Northern Health has issued a smoky skies bulletin for the Peace region and sections of northern B.C.
The air quality index in Fort St John is currently rated at 4 and above, and smoke created by nearby wildfires are expected to move into Fort St. John and the surrounding areas over the next few days.
Smoke concentrations will vary as winds, fire behaviour, and temperatures change - avoid strenuous outdoor activities.
FireSmoke Canada says the smoke started moving on Wednesday morning from a blaze near Beatton River, while smoke from an estimated 4,800-hectare fire at Buckinghorse River will combine and also move in.
The fire, discovered Monday and caused by lightning, has grown to an estimated 4,800 hectares and is still listed as out of control.
The Alaska Highway is closed in both directions between Sikanni Chief Road and Prophet River Sub Road for 59.3 kilometres. BC Wildfire Service and RCMP are on site and will pilot essential traffic through when it is safe to do so.
The Peace River Regional District has issued an evacuation notice in response, and the wildfire is believed to have been caused by lightning.
The Alaska Highway was briefly reopened this morning by Buckinghorse after it was closed late Tuesday. DriveBC reports the highway has since reclosed.
The wildfire at Beatton River is listed as out of control at an estimated 1,200 hectares, and is believed to have been caused by lightning. Another lightning-caused fire at Trutch Mountain is listed at 80 hectares.
The smoky skies bulletin includes the following regions:
B.C. North Peace River - includes the City of Fort St John and all communities along Hwy 97 extending from Farmington to Pink Mountain; Hwy 29 including Moberly Lake, Hudson’s Hope; also includes Rolla, Clayhurst and Goodlow
Fort Nelson - includes Fort Nelson, Muskwa, Prophet River, Buckinghorse River, Sikanni Chief, Hwy 77 north to the Yukon border,
Williston - includes McLeod Lake, Mackenzie and Williston Lake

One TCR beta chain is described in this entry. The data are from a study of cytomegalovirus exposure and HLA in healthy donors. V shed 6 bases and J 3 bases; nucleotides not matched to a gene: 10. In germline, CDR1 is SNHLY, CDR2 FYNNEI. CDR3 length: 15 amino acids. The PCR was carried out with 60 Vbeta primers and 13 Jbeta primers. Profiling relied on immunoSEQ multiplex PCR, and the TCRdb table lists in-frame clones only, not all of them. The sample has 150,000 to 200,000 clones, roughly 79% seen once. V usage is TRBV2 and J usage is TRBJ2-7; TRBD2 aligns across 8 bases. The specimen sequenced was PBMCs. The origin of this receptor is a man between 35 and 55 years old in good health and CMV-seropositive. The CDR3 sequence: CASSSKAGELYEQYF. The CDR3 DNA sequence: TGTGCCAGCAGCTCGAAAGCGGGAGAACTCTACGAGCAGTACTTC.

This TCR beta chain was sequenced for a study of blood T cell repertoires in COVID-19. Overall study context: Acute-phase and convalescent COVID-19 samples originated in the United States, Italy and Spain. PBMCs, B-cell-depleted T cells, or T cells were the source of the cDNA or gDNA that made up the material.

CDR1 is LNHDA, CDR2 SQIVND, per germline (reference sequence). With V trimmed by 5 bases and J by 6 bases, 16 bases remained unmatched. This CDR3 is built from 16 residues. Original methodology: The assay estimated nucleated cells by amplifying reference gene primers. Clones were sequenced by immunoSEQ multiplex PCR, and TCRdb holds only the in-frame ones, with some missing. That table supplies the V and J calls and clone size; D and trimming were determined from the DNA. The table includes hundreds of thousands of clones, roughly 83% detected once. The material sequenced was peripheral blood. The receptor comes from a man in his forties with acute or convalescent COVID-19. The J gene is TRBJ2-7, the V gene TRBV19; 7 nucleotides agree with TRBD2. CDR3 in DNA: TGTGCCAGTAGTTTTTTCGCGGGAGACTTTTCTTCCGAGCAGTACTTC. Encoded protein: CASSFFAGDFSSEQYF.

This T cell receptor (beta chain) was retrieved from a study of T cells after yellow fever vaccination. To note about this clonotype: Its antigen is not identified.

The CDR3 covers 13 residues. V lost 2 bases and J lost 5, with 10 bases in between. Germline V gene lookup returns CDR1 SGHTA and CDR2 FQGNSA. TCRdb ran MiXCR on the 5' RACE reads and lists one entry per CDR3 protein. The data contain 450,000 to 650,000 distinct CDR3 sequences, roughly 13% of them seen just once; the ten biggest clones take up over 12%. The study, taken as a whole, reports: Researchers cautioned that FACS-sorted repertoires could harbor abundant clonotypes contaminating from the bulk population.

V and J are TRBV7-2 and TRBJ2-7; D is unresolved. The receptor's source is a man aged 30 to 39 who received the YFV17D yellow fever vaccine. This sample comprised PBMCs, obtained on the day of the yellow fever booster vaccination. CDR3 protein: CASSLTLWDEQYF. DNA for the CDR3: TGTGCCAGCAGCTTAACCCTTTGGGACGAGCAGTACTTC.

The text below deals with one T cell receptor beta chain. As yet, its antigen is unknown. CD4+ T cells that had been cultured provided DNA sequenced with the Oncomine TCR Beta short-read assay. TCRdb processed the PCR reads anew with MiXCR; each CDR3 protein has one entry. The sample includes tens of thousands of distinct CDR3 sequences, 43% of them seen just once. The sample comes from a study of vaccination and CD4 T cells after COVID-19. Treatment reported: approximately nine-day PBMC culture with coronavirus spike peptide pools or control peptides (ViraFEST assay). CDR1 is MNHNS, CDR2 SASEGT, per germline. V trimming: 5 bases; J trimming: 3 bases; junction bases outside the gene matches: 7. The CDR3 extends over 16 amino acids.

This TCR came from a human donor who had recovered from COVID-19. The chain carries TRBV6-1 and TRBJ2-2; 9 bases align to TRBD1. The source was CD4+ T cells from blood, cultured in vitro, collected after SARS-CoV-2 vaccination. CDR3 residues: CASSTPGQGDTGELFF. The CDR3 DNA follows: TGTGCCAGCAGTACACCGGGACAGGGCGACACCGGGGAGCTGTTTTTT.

During smoky conditions
• Stop or reduce your activity level if breathing becomes uncomfortable or you feel unwell.
• Stay cool and drink plenty of fluids.
• If you have asthma or other chronic illness, carry any rescue (fast-acting) medications with you at all times and activate your personal care plan that has been designed with your family physician.
• Make sure that children and others who cannot care for themselves follow the same advice.
Monitor your symptoms
• People respond differently to smoke. Mild irritation and discomfort are common, and usually disappear when the smoke clears.
• Exposure to wildfire smoke and the virus that causes COVID-19 can both result in respiratory symptoms such as a dry cough, sore throat, or difficulty breathing. Use the BC COVID-19 Self-Assessment Tool to help determine whether you need further assessment or testing for COVID-19.
• If you are unsure whether you need medical care, call HealthLink BC at 8-1-1.
• If you are experiencing difficulty in breathing, chest pain or discomfort, or a severe cough, contact your health care provider, walk-in clinic, or emergency department. If you are having a medical emergency, call 9-1-1. Tips to reduce your smoke exposure
• Smoke levels may be lower indoors but will still be elevated, so stay aware of your symptoms even when you are indoors.
• Running a commercially available HEPA (high efficiency particulate air) filter can improve indoor air quality in the room where the device is located.
• If you have a forced air heating/cooling system in your home, it may help to change the filter and set the fan to run continuously.
• Reduce indoor air pollution sources such as smoking, burning incense, and frying foods.
• If travelling in a car with air conditioning, keep the windows up and the ventilation set to recirculate.
• If you are very sensitive to smoke, consider moving to another location with cleaner air, but be aware that conditions can change rapidly.
• Maintaining good overall health is a good way to prevent health effects resulting from short-term exposure to air pollution.